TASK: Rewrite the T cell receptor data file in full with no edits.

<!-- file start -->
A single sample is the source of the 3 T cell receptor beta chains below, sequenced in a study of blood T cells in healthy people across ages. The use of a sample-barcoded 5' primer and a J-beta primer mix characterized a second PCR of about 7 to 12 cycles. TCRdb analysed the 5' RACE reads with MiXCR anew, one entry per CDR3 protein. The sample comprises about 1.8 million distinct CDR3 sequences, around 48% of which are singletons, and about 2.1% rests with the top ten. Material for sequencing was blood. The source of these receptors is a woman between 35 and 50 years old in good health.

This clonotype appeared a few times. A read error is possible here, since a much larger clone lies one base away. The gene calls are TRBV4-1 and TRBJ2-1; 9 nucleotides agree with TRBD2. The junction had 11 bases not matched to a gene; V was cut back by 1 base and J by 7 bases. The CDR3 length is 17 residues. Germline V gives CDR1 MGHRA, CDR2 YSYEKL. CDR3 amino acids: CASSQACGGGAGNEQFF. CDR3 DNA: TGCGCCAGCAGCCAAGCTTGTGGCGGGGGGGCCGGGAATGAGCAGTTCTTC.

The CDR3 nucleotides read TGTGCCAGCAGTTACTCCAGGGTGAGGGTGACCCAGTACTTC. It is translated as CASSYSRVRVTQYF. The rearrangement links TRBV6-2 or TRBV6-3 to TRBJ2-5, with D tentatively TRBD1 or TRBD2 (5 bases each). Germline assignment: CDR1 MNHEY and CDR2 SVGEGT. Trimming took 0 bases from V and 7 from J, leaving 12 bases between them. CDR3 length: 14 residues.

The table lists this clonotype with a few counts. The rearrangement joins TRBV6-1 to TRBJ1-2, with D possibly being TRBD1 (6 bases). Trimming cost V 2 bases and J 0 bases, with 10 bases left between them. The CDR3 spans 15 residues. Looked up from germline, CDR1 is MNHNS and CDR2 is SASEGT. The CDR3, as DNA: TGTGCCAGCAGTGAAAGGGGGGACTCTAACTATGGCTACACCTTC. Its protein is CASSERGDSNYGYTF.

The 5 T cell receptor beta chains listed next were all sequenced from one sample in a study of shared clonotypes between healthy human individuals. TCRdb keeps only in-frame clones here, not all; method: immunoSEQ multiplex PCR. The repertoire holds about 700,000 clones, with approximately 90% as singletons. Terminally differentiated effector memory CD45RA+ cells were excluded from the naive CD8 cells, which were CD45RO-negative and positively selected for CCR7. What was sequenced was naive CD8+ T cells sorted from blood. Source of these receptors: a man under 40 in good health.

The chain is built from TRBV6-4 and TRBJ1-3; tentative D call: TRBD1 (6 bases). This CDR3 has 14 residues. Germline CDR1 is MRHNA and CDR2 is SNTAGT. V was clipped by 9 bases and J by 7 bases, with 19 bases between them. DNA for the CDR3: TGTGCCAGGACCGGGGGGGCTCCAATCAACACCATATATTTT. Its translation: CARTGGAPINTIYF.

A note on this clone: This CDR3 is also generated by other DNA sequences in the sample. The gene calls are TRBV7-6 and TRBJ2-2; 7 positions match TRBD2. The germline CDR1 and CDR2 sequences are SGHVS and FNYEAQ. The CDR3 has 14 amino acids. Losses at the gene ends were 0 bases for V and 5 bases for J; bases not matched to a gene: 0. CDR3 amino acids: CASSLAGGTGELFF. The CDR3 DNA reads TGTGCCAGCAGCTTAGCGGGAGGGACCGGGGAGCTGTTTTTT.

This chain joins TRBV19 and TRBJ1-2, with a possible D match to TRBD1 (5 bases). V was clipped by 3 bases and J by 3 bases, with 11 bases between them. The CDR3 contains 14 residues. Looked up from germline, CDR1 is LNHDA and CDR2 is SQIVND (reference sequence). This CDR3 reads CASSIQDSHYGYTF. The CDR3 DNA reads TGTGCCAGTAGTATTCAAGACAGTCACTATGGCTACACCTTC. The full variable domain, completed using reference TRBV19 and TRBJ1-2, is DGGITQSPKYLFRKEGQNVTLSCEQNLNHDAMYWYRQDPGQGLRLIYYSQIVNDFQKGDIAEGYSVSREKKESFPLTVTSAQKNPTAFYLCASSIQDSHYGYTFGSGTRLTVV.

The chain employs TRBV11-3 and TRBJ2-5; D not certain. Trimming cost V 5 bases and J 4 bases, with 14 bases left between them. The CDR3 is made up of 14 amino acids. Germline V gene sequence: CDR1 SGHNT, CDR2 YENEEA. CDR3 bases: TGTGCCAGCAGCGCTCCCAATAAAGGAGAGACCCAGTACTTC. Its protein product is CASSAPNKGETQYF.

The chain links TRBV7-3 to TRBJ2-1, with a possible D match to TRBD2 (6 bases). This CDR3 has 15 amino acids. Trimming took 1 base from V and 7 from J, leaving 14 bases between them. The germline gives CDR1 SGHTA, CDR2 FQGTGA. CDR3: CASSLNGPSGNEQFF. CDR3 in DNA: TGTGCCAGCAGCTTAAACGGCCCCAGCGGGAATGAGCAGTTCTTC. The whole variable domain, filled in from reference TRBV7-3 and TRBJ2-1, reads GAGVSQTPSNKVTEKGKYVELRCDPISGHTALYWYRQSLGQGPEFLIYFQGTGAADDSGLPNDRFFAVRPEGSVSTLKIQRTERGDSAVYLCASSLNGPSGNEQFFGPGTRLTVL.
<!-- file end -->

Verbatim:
A single sample is the source of the 3 T cell receptor beta chains below, sequenced in a study of blood T cells in healthy people across ages. The use of a sample-barcoded 5' primer and a J-beta primer mix characterized a second PCR of about 7 to 12 cycles. TCRdb analysed the 5' RACE reads with MiXCR anew, one entry per CDR3 protein. The sample comprises about 1.8 million distinct CDR3 sequences, around 48% of which are singletons, and about 2.1% rests with the top ten. Material for sequencing was blood. The source of these receptors is a woman between 35 and 50 years old in good health.

This clonotype appeared a few times. A read error is possible here, since a much larger clone lies one base away. The gene calls are TRBV4-1 and TRBJ2-1; 9 nucleotides agree with TRBD2. The junction had 11 bases not matched to a gene; V was cut back by 1 base and J by 7 bases. The CDR3 length is 17 residues. Germline V gives CDR1 MGHRA, CDR2 YSYEKL. CDR3 amino acids: CASSQACGGGAGNEQFF. CDR3 DNA: TGCGCCAGCAGCCAAGCTTGTGGCGGGGGGGCCGGGAATGAGCAGTTCTTC.

The CDR3 nucleotides read TGTGCCAGCAGTTACTCCAGGGTGAGGGTGACCCAGTACTTC. It is translated as CASSYSRVRVTQYF. The rearrangement links TRBV6-2 or TRBV6-3 to TRBJ2-5, with D tentatively TRBD1 or TRBD2 (5 bases each). Germline assignment: CDR1 MNHEY and CDR2 SVGEGT. Trimming took 0 bases from V and 7 from J, leaving 12 bases between them. CDR3 length: 14 residues.

The table lists this clonotype with a few counts. The rearrangement joins TRBV6-1 to TRBJ1-2, with D possibly being TRBD1 (6 bases). Trimming cost V 2 bases and J 0 bases, with 10 bases left between them. The CDR3 spans 15 residues. Looked up from germline, CDR1 is MNHNS and CDR2 is SASEGT. The CDR3, as DNA: TGTGCCAGCAGTGAAAGGGGGGACTCTAACTATGGCTACACCTTC. Its protein is CASSERGDSNYGYTF.

The 5 T cell receptor beta chains listed next were all sequenced from one sample in a study of shared clonotypes between healthy human individuals. TCRdb keeps only in-frame clones here, not all; method: immunoSEQ multiplex PCR. The repertoire holds about 700,000 clones, with approximately 90% as singletons. Terminally differentiated effector memory CD45RA+ cells were excluded from the naive CD8 cells, which were CD45RO-negative and positively selected for CCR7. What was sequenced was naive CD8+ T cells sorted from blood. Source of these receptors: a man under 40 in good health.

The chain is built from TRBV6-4 and TRBJ1-3; tentative D call: TRBD1 (6 bases). This CDR3 has 14 residues. Germline CDR1 is MRHNA and CDR2 is SNTAGT. V was clipped by 9 bases and J by 7 bases, with 19 bases between them. DNA for the CDR3: TGTGCCAGGACCGGGGGGGCTCCAATCAACACCATATATTTT. Its translation: CARTGGAPINTIYF.

A note on this clone: This CDR3 is also generated by other DNA sequences in the sample. The gene calls are TRBV7-6 and TRBJ2-2; 7 positions match TRBD2. The germline CDR1 and CDR2 sequences are SGHVS and FNYEAQ. The CDR3 has 14 amino acids. Losses at the gene ends were 0 bases for V and 5 bases for J; bases not matched to a gene: 0. CDR3 amino acids: CASSLAGGTGELFF. The CDR3 DNA reads TGTGCCAGCAGCTTAGCGGGAGGGACCGGGGAGCTGTTTTTT.

This chain joins TRBV19 and TRBJ1-2, with a possible D match to TRBD1 (5 bases). V was clipped by 3 bases and J by 3 bases, with 11 bases between them. The CDR3 contains 14 residues. Looked up from germline, CDR1 is LNHDA and CDR2 is SQIVND (reference sequence). This CDR3 reads CASSIQDSHYGYTF. The CDR3 DNA reads TGTGCCAGTAGTATTCAAGACAGTCACTATGGCTACACCTTC. The full variable domain, completed using reference TRBV19 and TRBJ1-2, is DGGITQSPKYLFRKEGQNVTLSCEQNLNHDAMYWYRQDPGQGLRLIYYSQIVNDFQKGDIAEGYSVSREKKESFPLTVTSAQKNPTAFYLCASSIQDSHYGYTFGSGTRLTVV.

The chain employs TRBV11-3 and TRBJ2-5; D not certain. Trimming cost V 5 bases and J 4 bases, with 14 bases left between them. The CDR3 is made up of 14 amino acids. Germline V gene sequence: CDR1 SGHNT, CDR2 YENEEA. CDR3 bases: TGTGCCAGCAGCGCTCCCAATAAAGGAGAGACCCAGTACTTC. Its protein product is CASSAPNKGETQYF.

The chain links TRBV7-3 to TRBJ2-1, with a possible D match to TRBD2 (6 bases). This CDR3 has 15 amino acids. Trimming took 1 base from V and 7 from J, leaving 14 bases between them. The germline gives CDR1 SGHTA, CDR2 FQGTGA. CDR3: CASSLNGPSGNEQFF. CDR3 in DNA: TGTGCCAGCAGCTTAAACGGCCCCAGCGGGAATGAGCAGTTCTTC. The whole variable domain, filled in from reference TRBV7-3 and TRBJ2-1, reads GAGVSQTPSNKVTEKGKYVELRCDPISGHTALYWYRQSLGQGPEFLIYFQGTGAADDSGLPNDRFFAVRPEGSVSTLKIQRTERGDSAVYLCASSLNGPSGNEQFFGPGTRLTVL.